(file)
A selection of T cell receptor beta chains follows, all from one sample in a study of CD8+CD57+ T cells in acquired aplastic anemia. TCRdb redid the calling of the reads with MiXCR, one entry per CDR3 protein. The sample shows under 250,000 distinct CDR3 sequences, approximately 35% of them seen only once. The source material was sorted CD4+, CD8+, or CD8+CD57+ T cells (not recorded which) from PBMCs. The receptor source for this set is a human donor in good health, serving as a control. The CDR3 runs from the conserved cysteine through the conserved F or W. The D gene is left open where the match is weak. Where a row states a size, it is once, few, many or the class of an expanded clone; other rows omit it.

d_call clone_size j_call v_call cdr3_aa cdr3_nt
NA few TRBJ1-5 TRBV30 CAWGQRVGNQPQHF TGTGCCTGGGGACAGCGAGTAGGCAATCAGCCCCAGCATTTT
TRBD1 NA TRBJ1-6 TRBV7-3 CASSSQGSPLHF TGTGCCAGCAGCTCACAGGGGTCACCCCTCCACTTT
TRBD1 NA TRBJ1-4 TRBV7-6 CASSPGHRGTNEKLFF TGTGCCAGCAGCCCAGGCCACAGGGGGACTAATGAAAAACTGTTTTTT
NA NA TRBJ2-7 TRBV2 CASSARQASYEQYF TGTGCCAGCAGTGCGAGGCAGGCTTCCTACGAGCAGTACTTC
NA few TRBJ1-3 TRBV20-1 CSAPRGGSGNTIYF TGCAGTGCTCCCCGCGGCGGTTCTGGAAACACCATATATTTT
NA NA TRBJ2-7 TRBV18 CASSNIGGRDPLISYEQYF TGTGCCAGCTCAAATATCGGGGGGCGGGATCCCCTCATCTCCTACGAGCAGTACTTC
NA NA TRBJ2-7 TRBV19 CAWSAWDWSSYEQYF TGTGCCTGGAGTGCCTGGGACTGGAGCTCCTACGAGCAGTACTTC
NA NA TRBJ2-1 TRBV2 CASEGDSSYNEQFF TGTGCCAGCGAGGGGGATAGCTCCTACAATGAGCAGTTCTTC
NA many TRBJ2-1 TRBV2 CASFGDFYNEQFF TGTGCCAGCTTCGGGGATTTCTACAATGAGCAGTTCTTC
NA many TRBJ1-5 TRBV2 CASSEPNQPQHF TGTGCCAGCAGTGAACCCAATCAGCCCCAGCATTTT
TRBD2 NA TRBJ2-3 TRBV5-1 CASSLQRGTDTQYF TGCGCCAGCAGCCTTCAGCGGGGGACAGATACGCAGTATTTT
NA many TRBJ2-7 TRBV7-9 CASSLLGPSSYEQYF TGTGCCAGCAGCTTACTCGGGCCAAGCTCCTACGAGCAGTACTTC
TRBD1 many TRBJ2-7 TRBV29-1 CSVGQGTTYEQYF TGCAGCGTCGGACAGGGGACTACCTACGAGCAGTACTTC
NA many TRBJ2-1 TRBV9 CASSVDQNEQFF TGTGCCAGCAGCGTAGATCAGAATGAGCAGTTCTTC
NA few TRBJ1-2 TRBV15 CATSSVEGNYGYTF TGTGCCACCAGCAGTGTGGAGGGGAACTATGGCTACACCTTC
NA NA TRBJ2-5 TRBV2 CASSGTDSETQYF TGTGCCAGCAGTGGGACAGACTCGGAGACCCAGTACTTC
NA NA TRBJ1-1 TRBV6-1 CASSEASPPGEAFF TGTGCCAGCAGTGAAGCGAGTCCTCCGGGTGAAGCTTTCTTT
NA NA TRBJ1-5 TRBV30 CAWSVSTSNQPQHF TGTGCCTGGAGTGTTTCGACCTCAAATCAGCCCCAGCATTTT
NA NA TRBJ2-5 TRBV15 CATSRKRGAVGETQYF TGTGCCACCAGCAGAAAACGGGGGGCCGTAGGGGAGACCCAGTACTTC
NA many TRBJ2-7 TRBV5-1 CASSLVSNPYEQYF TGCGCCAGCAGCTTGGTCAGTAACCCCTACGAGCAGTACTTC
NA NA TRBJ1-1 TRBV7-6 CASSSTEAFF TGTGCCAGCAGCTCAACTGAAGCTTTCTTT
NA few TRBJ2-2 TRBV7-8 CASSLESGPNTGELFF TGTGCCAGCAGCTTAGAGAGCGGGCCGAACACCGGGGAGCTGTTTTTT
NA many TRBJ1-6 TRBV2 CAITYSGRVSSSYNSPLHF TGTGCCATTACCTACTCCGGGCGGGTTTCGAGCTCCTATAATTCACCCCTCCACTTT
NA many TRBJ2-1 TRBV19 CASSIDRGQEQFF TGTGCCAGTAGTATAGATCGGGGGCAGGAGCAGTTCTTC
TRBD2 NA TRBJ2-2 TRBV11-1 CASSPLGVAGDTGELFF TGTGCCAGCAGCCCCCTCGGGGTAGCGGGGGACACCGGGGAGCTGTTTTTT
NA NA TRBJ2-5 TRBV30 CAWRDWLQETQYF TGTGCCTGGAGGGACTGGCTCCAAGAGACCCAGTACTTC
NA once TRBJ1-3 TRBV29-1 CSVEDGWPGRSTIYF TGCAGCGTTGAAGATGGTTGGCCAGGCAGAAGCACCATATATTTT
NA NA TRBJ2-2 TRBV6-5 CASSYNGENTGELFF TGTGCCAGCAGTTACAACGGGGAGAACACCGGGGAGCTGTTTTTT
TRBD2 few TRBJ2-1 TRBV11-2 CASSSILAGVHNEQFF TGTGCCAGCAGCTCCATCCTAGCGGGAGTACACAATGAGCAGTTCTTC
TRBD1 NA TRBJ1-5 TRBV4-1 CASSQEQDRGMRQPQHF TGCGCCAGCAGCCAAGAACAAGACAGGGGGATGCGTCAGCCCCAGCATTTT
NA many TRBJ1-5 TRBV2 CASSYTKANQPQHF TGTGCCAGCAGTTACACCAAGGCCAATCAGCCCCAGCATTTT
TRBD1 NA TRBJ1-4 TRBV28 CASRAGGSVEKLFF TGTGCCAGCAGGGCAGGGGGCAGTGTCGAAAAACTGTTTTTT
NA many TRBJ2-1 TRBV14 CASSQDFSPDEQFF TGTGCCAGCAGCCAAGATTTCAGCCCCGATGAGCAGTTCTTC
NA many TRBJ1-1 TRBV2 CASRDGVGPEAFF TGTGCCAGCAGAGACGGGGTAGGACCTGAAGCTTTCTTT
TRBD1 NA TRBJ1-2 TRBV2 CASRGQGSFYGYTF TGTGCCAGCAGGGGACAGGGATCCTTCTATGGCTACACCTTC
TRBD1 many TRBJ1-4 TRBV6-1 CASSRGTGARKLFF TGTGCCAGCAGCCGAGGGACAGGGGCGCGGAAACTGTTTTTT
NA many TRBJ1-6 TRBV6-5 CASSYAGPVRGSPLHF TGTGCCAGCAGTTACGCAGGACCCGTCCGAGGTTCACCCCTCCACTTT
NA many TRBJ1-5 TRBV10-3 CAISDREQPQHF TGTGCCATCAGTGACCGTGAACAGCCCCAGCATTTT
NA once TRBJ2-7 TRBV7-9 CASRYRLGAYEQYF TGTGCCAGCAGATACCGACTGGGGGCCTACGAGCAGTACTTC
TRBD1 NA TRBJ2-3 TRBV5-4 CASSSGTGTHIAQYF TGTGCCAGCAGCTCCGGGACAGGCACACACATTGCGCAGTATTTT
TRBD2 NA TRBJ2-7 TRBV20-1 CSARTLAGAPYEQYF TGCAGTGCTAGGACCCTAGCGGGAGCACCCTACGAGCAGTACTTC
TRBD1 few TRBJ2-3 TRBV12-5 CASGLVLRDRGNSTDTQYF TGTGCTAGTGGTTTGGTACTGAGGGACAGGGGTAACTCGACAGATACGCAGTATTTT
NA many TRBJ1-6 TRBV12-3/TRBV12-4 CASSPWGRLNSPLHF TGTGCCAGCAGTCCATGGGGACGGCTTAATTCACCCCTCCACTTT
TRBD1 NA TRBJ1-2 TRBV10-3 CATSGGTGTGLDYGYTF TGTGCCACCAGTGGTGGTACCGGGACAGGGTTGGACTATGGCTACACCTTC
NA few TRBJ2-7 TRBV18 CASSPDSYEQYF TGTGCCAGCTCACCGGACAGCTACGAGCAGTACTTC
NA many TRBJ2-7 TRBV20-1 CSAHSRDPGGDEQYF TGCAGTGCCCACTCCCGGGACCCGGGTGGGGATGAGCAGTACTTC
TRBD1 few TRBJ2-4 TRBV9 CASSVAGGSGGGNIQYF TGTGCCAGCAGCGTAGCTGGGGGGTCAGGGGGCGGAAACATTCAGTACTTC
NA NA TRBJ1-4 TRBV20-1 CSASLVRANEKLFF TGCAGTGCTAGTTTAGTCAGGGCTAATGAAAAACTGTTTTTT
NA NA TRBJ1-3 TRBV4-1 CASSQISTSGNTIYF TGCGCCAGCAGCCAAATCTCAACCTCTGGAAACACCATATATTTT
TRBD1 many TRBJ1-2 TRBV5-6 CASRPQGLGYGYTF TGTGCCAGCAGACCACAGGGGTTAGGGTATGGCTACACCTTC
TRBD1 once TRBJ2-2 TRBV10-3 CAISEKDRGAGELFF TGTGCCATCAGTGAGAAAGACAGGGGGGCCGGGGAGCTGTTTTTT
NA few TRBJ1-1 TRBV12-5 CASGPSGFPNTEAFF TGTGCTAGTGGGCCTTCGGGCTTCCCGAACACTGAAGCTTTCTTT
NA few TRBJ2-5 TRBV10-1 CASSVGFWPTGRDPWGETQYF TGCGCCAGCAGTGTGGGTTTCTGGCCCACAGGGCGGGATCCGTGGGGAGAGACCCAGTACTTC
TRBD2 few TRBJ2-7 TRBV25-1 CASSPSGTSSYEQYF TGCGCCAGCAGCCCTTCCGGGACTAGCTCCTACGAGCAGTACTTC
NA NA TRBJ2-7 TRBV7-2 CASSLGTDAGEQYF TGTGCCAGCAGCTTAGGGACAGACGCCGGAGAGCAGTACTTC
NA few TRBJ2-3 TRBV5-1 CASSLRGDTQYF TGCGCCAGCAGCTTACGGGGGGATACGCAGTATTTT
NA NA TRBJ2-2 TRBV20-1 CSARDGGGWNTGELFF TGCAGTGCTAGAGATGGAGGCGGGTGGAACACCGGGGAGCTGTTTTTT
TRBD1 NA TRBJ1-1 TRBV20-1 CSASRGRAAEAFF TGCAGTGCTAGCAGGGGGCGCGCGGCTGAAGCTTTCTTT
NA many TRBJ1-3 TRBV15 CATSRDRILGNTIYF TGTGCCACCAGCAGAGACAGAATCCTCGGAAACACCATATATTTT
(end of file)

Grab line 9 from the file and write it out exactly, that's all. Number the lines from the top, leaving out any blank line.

NA NA TRBJ2-7 TRBV19 CAWSAWDWSSYEQYF TGTGCCTGGAGTGCCTGGGACTGGAGCTCCTACGAGCAGTACTTC